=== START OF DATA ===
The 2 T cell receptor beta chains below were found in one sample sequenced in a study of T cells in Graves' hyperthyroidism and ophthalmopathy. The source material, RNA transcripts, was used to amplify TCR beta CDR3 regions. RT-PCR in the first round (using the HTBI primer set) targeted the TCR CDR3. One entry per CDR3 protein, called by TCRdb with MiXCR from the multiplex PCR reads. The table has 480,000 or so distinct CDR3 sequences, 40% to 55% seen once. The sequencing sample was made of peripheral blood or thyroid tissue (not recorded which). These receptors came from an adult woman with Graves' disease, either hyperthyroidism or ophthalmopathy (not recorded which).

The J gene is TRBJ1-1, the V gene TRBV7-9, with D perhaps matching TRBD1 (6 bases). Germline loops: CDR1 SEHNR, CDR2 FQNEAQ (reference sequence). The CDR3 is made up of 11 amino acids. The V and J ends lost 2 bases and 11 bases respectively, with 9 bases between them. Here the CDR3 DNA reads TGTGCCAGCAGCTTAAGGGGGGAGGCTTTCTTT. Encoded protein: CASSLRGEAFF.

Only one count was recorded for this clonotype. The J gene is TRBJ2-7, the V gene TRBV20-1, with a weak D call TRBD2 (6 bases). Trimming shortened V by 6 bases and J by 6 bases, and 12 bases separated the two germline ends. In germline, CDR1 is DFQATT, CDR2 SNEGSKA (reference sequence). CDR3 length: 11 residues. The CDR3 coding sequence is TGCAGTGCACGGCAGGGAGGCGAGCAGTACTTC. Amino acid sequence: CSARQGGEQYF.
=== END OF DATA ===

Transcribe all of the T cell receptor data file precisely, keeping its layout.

The 2 T cell receptor beta chains below were found in one sample sequenced in a study of T cells in Graves' hyperthyroidism and ophthalmopathy. The source material, RNA transcripts, was used to amplify TCR beta CDR3 regions. RT-PCR in the first round (using the HTBI primer set) targeted the TCR CDR3. One entry per CDR3 protein, called by TCRdb with MiXCR from the multiplex PCR reads. The table has 480,000 or so distinct CDR3 sequences, 40% to 55% seen once. The sequencing sample was made of peripheral blood or thyroid tissue (not recorded which). These receptors came from an adult woman with Graves' disease, either hyperthyroidism or ophthalmopathy (not recorded which).

The J gene is TRBJ1-1, the V gene TRBV7-9, with D perhaps matching TRBD1 (6 bases). Germline loops: CDR1 SEHNR, CDR2 FQNEAQ (reference sequence). The CDR3 is made up of 11 amino acids. The V and J ends lost 2 bases and 11 bases respectively, with 9 bases between them. Here the CDR3 DNA reads TGTGCCAGCAGCTTAAGGGGGGAGGCTTTCTTT. Encoded protein: CASSLRGEAFF.

Only one count was recorded for this clonotype. The J gene is TRBJ2-7, the V gene TRBV20-1, with a weak D call TRBD2 (6 bases). Trimming shortened V by 6 bases and J by 6 bases, and 12 bases separated the two germline ends. In germline, CDR1 is DFQATT, CDR2 SNEGSKA (reference sequence). CDR3 length: 11 residues. The CDR3 coding sequence is TGCAGTGCACGGCAGGGAGGCGAGCAGTACTTC. Amino acid sequence: CSARQGGEQYF.